Get us outta here!

Picture this scene: The limousine of Thailand's finance minister is stalled in sweltering Bangkok, with the official and his driver trapped inside. And outside, several men are bashing away at the car with sledgehammers. A spot of antigovernment violence? No. The computer that controls the windows, door locks, and - perhaps just as vital - the air conditioner had crashed, leaving the occupants in need of help. The guys swinging the hammers: security guards who were only doing the minister's bidding. "We really wanted the window smashed so we could crawl out," he said. "It was a harrowing experience."

Hey, give the guy a break

From Norway comes word of a research study that appears to confirm the stereotype that good-looking people are accorded more favorable treatment than the rest of us. A University of Oslo professor asked 500 students to play judge and award prison terms to criminals based on their offenses, ranging from fraud to murder. Half the participants were given written descriptions of the convicts. Result: Those cited as "handsome" or "pretty," on average, drew 20 percent lighter sentences.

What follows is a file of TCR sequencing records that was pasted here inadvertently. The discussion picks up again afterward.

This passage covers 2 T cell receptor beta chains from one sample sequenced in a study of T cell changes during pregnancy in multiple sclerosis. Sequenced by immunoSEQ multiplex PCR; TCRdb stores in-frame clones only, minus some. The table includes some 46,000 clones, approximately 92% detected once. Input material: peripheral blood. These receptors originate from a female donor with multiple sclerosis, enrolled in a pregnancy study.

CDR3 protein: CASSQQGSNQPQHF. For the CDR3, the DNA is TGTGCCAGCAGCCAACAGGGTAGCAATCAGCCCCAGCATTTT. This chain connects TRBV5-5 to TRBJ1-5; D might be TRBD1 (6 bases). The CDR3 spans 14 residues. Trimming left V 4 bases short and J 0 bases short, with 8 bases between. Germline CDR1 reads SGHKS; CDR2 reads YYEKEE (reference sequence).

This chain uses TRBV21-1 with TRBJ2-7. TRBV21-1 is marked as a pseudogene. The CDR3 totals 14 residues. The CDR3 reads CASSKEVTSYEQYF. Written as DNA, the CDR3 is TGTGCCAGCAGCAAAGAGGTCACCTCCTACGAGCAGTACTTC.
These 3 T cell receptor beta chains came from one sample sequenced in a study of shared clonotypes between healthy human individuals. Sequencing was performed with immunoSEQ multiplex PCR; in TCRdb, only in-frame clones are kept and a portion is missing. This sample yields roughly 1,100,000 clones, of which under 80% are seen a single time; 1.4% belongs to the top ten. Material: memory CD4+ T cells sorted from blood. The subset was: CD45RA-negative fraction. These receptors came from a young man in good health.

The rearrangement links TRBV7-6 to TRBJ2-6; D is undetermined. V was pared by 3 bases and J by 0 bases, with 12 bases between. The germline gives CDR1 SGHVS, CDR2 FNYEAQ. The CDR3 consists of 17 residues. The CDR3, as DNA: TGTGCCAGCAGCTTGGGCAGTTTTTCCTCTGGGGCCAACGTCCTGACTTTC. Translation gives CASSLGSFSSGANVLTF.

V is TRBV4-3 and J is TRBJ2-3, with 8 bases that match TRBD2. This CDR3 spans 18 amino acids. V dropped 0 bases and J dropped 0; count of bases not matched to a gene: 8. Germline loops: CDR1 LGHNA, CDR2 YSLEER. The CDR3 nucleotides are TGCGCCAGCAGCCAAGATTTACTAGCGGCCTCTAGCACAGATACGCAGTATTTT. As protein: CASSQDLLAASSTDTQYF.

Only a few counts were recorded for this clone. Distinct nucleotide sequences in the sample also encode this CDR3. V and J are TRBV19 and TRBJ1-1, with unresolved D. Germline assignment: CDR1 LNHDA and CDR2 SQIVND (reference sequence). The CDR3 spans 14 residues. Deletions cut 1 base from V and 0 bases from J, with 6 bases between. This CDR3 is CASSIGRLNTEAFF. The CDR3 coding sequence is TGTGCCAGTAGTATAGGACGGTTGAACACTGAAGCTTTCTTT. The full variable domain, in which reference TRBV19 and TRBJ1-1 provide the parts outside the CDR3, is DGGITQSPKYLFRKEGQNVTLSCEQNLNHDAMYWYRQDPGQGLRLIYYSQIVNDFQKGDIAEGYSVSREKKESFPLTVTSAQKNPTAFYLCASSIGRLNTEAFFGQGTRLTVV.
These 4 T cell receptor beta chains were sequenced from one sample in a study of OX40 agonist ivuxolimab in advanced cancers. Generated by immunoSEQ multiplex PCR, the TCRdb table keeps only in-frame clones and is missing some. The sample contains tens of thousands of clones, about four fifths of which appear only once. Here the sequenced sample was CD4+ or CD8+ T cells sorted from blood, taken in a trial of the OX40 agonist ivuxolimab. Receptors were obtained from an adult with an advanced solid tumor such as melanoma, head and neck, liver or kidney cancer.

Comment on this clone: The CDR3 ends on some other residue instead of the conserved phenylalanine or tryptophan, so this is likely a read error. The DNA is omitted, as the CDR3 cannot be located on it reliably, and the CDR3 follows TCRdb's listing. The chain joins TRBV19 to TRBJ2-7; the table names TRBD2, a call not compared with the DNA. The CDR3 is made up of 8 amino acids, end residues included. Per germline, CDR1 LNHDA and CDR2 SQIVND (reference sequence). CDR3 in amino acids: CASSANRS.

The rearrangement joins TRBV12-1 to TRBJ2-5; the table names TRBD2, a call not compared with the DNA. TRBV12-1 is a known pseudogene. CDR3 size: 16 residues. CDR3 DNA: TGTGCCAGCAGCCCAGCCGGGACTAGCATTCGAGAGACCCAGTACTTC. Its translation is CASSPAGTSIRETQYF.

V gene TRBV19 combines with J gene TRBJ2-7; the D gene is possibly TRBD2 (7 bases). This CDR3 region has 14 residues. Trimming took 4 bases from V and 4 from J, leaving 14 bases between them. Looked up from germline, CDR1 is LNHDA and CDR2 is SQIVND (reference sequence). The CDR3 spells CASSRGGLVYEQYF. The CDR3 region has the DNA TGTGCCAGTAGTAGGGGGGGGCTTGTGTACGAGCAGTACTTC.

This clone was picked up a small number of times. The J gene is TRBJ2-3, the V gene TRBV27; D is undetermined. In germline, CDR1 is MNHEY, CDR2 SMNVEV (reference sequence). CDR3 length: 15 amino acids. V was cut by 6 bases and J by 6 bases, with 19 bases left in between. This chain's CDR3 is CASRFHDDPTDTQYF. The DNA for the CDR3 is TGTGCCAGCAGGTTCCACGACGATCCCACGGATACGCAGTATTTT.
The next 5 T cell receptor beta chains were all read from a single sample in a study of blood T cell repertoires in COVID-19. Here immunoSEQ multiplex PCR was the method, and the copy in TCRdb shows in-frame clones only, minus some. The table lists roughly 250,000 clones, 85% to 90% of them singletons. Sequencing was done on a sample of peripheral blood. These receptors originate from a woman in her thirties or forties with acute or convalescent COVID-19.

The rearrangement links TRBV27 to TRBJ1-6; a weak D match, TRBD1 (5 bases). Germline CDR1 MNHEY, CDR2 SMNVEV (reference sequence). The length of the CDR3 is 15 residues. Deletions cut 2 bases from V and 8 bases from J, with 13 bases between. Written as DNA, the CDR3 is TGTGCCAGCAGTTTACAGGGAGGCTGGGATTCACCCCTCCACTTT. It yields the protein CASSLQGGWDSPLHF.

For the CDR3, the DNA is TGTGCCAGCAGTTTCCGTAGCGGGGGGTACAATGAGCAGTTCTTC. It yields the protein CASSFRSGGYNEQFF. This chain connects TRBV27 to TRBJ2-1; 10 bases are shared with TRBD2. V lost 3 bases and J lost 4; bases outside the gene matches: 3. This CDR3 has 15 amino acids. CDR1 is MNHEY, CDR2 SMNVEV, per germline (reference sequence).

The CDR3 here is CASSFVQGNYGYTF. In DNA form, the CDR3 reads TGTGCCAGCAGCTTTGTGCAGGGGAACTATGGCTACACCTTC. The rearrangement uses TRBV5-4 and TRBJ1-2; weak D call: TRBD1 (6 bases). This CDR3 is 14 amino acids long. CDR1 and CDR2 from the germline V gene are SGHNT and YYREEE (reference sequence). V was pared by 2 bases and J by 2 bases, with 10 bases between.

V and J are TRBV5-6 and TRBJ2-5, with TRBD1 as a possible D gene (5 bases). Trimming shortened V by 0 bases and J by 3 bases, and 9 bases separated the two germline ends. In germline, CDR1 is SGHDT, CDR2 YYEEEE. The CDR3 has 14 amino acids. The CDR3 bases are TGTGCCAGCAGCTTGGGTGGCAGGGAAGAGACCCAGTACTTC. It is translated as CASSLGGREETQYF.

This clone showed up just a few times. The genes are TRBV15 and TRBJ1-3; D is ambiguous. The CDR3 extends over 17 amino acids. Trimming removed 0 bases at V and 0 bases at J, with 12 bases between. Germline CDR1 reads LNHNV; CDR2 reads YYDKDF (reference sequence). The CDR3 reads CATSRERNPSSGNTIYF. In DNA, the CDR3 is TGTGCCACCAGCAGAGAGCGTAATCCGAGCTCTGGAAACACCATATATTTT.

Pacino, de Niro voted the best film stars ... in Britain

Al Pacino, who won an Academy Award for 1992's "Scent of a Woman" but is perhaps best known for the role of Michael Corleone in "The Godfather" trilogy, tops a poll in Britain of the 100 greatest movie stars. Anthony Hopkins is the leading vote-getter among British nationals in the survey by Channel 4 television. The late Audrey Hepburn is the highest-ranked woman, at No. 13. The top 10:

1. Al Pacino
2. Robert de Niro
3. Tom Hanks
4. Kevin Spacey
5. Harrison Ford
6. Jack Nicholson
7. Anthony Hopkins
8. Sean Connery
9. Ewan McGregor
10. Cary Grant (deceased) - Reuters

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